London is one of the birthplaces of public health practice. In 1854, there was a cholera epidemic in London. At that time, the cause of cholera was unknown. Dr. John Snow mapped each casualty of cholera on a street map, and deduced that many of the victims got their water from the same water pump on Broad Street (now Broadwick Street) in Soho. While most people thought his theory was absurd, he felt so strongly about it that he removed the pump handle. The cholera epidemic in the neighborhood ended shortly thereafter. The handleless pump in the first picture is a re-creation.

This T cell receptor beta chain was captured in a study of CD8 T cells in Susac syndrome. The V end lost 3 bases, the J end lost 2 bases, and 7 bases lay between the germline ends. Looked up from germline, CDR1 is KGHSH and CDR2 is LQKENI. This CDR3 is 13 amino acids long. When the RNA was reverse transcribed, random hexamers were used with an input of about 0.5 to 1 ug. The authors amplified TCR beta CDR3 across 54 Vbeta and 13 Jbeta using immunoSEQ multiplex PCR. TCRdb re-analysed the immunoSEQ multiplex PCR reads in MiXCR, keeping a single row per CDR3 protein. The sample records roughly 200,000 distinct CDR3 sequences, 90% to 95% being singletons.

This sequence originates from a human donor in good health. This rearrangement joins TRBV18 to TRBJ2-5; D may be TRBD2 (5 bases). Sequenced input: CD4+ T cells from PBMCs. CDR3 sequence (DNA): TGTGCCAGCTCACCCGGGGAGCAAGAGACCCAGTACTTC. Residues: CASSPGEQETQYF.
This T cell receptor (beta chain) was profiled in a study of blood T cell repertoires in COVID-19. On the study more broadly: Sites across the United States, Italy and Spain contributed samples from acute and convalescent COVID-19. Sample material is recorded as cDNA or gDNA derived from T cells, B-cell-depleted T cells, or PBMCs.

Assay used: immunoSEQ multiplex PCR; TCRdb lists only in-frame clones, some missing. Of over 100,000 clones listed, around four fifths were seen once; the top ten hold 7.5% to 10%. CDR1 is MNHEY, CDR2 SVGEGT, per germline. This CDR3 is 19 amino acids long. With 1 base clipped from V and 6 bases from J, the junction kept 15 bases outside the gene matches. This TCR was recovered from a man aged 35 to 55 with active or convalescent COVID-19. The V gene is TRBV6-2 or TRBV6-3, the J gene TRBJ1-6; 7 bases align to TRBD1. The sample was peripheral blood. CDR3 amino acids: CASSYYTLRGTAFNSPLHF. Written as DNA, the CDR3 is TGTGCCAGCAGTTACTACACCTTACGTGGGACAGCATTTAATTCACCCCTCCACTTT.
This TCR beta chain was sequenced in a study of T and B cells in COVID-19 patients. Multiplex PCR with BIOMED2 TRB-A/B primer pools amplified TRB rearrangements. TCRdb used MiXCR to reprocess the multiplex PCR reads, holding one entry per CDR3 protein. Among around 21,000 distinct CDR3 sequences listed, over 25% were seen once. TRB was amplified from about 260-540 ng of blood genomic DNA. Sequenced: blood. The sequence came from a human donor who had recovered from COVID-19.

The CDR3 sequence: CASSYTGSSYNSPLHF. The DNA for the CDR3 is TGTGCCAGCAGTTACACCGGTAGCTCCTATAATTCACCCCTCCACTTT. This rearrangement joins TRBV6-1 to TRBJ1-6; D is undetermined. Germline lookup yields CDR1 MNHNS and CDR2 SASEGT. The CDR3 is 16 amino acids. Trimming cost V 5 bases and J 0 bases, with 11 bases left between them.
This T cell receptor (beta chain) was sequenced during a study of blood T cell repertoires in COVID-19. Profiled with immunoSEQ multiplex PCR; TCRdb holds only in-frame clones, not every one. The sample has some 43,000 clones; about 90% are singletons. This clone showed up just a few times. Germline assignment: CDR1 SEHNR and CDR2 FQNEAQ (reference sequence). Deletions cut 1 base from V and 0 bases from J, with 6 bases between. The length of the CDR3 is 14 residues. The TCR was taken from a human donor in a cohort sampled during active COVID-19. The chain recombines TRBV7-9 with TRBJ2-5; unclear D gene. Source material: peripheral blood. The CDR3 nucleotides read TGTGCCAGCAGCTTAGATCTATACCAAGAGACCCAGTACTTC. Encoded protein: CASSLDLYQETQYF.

In 1854, water was drawn directly from the River Thames for use in drinking, cooking, and washing. Most people had access to water only through public pumps located around the city. Unfortunately, all the waste from the city was also dumped into the Thames, often just upstream of the water intake points.